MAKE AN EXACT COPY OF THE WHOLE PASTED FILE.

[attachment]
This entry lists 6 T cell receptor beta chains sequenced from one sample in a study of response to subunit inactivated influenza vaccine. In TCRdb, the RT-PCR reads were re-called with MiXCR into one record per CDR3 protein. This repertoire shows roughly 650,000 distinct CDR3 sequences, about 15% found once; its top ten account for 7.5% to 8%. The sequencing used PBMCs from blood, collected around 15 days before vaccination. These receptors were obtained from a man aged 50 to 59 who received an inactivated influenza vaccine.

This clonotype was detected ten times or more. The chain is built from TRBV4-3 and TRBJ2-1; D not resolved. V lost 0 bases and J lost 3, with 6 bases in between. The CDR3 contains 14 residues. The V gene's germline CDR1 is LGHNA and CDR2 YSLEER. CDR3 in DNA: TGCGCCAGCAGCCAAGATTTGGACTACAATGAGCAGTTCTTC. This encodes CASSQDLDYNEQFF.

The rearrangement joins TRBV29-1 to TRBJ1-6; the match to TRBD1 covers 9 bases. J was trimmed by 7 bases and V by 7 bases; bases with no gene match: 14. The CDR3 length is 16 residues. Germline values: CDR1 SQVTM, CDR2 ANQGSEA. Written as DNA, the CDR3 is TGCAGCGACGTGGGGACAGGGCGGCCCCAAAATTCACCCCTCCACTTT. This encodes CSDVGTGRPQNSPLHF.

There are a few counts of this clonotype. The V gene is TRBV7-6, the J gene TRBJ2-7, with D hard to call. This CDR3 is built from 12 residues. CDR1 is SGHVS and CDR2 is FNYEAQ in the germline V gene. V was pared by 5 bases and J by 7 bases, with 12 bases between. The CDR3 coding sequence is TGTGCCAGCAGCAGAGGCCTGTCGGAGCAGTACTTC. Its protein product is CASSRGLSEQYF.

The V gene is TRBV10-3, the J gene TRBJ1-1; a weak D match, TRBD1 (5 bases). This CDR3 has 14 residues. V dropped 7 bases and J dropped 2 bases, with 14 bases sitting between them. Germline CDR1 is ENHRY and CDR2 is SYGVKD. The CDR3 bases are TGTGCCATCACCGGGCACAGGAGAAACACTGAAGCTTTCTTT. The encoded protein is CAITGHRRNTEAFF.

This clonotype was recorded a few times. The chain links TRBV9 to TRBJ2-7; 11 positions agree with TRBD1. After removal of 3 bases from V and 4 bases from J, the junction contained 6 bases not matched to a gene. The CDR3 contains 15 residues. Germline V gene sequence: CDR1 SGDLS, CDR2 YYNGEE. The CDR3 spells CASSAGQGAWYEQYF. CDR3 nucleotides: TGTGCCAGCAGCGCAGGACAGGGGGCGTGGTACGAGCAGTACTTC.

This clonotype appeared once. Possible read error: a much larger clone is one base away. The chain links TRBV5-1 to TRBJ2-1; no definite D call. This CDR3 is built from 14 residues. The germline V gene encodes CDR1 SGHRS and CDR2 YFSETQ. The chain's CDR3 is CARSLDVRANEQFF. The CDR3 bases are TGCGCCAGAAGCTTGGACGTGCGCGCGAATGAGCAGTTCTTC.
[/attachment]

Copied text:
This entry lists 6 T cell receptor beta chains sequenced from one sample in a study of response to subunit inactivated influenza vaccine. In TCRdb, the RT-PCR reads were re-called with MiXCR into one record per CDR3 protein. This repertoire shows roughly 650,000 distinct CDR3 sequences, about 15% found once; its top ten account for 7.5% to 8%. The sequencing used PBMCs from blood, collected around 15 days before vaccination. These receptors were obtained from a man aged 50 to 59 who received an inactivated influenza vaccine.

This clonotype was detected ten times or more. The chain is built from TRBV4-3 and TRBJ2-1; D not resolved. V lost 0 bases and J lost 3, with 6 bases in between. The CDR3 contains 14 residues. The V gene's germline CDR1 is LGHNA and CDR2 YSLEER. CDR3 in DNA: TGCGCCAGCAGCCAAGATTTGGACTACAATGAGCAGTTCTTC. This encodes CASSQDLDYNEQFF.

The rearrangement joins TRBV29-1 to TRBJ1-6; the match to TRBD1 covers 9 bases. J was trimmed by 7 bases and V by 7 bases; bases with no gene match: 14. The CDR3 length is 16 residues. Germline values: CDR1 SQVTM, CDR2 ANQGSEA. Written as DNA, the CDR3 is TGCAGCGACGTGGGGACAGGGCGGCCCCAAAATTCACCCCTCCACTTT. This encodes CSDVGTGRPQNSPLHF.

There are a few counts of this clonotype. The V gene is TRBV7-6, the J gene TRBJ2-7, with D hard to call. This CDR3 is built from 12 residues. CDR1 is SGHVS and CDR2 is FNYEAQ in the germline V gene. V was pared by 5 bases and J by 7 bases, with 12 bases between. The CDR3 coding sequence is TGTGCCAGCAGCAGAGGCCTGTCGGAGCAGTACTTC. Its protein product is CASSRGLSEQYF.

The V gene is TRBV10-3, the J gene TRBJ1-1; a weak D match, TRBD1 (5 bases). This CDR3 has 14 residues. V dropped 7 bases and J dropped 2 bases, with 14 bases sitting between them. Germline CDR1 is ENHRY and CDR2 is SYGVKD. The CDR3 bases are TGTGCCATCACCGGGCACAGGAGAAACACTGAAGCTTTCTTT. The encoded protein is CAITGHRRNTEAFF.

This clonotype was recorded a few times. The chain links TRBV9 to TRBJ2-7; 11 positions agree with TRBD1. After removal of 3 bases from V and 4 bases from J, the junction contained 6 bases not matched to a gene. The CDR3 contains 15 residues. Germline V gene sequence: CDR1 SGDLS, CDR2 YYNGEE. The CDR3 spells CASSAGQGAWYEQYF. CDR3 nucleotides: TGTGCCAGCAGCGCAGGACAGGGGGCGTGGTACGAGCAGTACTTC.

This clonotype appeared once. Possible read error: a much larger clone is one base away. The chain links TRBV5-1 to TRBJ2-1; no definite D call. This CDR3 is built from 14 residues. The germline V gene encodes CDR1 SGHRS and CDR2 YFSETQ. The chain's CDR3 is CARSLDVRANEQFF. The CDR3 bases are TGCGCCAGAAGCTTGGACGTGCGCGCGAATGAGCAGTTCTTC.